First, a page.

Interviewer: To which end?
Aviva Rahmani: That I’m positive and optimistic. One of the things that I’ve been studying a lot are the new social research and anthropological material that's coming out on what Kim Stanley Robinson calls the generosity gene. That there’s an impulse in all biological life to understand that we are part of a common community, and it’s in our interests, even if we perceive the world as predator and prey, it’s still in our interest to maintain all life around us and to help each other. You see it in babies. You see it in cats and dogs, all sorts of life.
So even though I think we’re facing incredibly difficult problems and obstacles and odds, I have a lot of faith in our capacity as animals to be smart, and smart in the best possible sense, not in the sense of how much money am I going to make or how I’m going to get over somebody else but - that my survival depends on everything else.
Interviewer: That’s very interesting that you see a cause for hope in our reconnection with our animal nature.
Aviva Rahmani: Absolutely, and that’s a good way of putting it. I think that’s exactly right. I think if anything has been taught to us in the past decade or so it might be to be a little bit more humble about our ecological position as human beings in this web of life, and perhaps we’re coming back to a more indigenous point of view which does understand that we can’t live without all the other life on Earth.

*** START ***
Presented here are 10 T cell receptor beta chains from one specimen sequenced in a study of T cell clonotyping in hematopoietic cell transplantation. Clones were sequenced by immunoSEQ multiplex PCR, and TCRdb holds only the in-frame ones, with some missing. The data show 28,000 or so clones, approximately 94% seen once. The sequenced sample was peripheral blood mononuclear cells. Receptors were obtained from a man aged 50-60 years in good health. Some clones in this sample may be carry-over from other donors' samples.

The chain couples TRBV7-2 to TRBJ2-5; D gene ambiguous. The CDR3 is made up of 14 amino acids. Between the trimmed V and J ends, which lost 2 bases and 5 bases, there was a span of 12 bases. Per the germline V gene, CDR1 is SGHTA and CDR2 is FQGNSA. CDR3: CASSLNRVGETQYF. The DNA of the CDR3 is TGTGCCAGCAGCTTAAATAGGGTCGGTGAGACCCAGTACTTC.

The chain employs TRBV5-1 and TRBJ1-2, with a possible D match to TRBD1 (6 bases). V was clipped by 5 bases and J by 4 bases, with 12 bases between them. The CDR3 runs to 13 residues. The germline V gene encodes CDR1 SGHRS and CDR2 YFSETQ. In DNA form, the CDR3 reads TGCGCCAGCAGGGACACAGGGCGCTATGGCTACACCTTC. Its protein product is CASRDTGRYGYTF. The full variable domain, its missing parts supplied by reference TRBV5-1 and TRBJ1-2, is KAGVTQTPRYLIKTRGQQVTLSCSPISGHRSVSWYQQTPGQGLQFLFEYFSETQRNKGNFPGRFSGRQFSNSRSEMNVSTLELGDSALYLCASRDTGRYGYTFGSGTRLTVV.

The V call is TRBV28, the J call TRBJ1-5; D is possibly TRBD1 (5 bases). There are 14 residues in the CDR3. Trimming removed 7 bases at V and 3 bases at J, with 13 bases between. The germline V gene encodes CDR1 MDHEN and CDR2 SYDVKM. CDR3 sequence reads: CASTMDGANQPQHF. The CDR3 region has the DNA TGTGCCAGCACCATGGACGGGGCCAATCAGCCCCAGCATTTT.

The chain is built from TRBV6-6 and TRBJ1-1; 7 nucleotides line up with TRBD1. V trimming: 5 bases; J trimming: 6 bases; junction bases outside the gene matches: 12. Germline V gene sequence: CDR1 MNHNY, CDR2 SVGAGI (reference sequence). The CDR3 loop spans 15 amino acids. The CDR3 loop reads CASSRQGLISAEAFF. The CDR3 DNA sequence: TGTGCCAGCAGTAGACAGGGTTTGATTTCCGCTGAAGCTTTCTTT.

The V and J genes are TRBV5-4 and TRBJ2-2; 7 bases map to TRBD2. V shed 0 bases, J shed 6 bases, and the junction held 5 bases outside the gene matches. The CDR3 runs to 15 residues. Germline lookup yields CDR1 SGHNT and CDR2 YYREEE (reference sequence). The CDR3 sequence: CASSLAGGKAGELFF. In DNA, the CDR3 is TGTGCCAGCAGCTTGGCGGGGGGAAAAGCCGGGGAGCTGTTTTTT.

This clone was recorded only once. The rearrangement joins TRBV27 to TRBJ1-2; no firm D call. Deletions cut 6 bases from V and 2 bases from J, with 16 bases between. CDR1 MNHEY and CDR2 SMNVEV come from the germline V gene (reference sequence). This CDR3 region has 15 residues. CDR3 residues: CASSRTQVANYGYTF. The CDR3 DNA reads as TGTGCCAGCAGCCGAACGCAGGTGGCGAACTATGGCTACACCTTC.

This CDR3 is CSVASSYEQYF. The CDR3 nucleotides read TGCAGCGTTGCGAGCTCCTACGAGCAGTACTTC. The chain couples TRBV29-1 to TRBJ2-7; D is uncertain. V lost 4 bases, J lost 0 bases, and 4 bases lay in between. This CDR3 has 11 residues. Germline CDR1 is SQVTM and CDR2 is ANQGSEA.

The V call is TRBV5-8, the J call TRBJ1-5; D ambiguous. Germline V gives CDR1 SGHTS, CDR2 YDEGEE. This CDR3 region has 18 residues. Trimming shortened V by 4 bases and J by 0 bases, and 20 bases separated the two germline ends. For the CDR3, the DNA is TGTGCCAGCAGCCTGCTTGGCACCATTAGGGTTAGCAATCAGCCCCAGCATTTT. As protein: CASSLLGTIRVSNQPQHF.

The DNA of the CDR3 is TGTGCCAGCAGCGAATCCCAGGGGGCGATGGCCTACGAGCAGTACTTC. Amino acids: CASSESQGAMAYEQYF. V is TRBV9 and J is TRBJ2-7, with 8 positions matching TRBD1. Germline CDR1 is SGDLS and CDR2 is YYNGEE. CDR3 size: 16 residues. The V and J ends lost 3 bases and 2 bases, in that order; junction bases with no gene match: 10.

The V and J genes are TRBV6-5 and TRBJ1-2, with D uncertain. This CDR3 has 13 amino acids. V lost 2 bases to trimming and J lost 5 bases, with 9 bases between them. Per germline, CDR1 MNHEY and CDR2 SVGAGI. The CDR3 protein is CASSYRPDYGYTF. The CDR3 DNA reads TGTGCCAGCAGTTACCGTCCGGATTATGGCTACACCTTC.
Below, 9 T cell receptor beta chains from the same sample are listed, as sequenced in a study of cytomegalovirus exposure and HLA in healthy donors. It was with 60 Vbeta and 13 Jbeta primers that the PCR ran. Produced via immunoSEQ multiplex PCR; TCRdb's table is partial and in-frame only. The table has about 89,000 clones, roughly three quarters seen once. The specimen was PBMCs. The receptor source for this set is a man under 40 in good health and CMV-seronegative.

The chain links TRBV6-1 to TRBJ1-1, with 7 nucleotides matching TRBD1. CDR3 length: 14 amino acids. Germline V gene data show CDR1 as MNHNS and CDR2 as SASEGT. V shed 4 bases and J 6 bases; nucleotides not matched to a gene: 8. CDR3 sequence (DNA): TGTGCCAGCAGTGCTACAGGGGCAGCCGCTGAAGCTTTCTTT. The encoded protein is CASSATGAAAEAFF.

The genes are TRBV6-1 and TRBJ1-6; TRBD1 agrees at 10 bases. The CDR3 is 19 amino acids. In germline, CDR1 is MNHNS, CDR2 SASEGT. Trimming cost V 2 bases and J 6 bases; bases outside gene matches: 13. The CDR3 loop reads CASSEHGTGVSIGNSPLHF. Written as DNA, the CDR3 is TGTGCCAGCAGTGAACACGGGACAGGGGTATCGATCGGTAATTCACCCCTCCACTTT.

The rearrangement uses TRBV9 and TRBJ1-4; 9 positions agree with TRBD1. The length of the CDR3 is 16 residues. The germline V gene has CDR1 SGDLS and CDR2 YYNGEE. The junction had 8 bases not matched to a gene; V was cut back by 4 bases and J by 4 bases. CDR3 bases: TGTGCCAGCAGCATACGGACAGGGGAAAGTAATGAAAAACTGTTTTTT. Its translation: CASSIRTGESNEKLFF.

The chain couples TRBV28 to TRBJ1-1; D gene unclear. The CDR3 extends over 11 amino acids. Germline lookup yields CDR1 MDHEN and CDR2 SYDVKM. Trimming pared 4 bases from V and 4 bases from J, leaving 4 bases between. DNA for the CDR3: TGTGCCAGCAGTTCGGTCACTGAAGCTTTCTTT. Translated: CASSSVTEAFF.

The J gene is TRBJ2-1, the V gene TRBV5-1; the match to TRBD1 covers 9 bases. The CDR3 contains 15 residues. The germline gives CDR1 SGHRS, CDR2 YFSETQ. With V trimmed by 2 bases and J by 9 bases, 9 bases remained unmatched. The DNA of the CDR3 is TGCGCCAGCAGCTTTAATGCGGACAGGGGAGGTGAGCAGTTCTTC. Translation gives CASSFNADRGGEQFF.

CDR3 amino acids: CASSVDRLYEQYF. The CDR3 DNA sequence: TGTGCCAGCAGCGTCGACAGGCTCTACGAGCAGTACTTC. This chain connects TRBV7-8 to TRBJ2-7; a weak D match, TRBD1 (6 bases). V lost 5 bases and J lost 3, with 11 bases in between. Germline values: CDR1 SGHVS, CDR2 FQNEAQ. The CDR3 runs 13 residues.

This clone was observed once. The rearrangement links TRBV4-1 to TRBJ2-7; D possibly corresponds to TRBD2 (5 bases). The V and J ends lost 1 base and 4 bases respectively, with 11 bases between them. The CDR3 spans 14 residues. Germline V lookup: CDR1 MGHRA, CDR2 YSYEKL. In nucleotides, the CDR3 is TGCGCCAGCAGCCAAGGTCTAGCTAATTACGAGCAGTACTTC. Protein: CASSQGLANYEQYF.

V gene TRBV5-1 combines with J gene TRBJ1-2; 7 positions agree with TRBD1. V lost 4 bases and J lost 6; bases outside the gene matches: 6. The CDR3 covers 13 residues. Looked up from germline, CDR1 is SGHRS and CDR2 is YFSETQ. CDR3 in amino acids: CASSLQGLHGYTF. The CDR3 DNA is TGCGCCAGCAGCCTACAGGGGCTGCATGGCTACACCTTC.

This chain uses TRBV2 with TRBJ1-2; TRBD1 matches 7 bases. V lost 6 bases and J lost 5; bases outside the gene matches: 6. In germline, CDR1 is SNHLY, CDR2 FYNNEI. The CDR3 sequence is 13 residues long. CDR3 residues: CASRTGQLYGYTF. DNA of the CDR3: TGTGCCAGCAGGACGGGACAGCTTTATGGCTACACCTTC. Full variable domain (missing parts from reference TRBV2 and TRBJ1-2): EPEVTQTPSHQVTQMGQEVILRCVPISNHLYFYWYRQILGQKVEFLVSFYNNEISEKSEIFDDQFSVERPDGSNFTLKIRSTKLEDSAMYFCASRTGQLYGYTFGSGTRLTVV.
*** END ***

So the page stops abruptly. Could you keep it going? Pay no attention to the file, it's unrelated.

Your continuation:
Interviewer: A colleague of mine has a phrase that the climate change might be the way in which we finish Darwin’s sentence, by which he means that if Darwin started us off on a road of thinking about ourselves in connection with the rest of the fauna of the world, that perhaps climate change will be the impetus to finish that thought and to genuinely reconnect with our position in relation to animal species and non-animal species on the Earth. That’s just an interesting way of thinking about it.
Aviva Rahmani: And the irony is that indigenous peoples whom we are destroying as we speak knew that for thousands of years. And we think we’re so smart in the West.
Interviewer: Thank you very much, it was very interesting. Is there anything else that you wanted to say?
Aviva Rahmani: It was a pleasure. No, just that I’m probably quite a bit older than you are, and I’m just so thrilled to see so many young people involved with COP15. I know it’s your world that you’re coming to in a way more than my world, but I can’t live without you guys.
Interviewer: Thank you very much.
Exploring climate change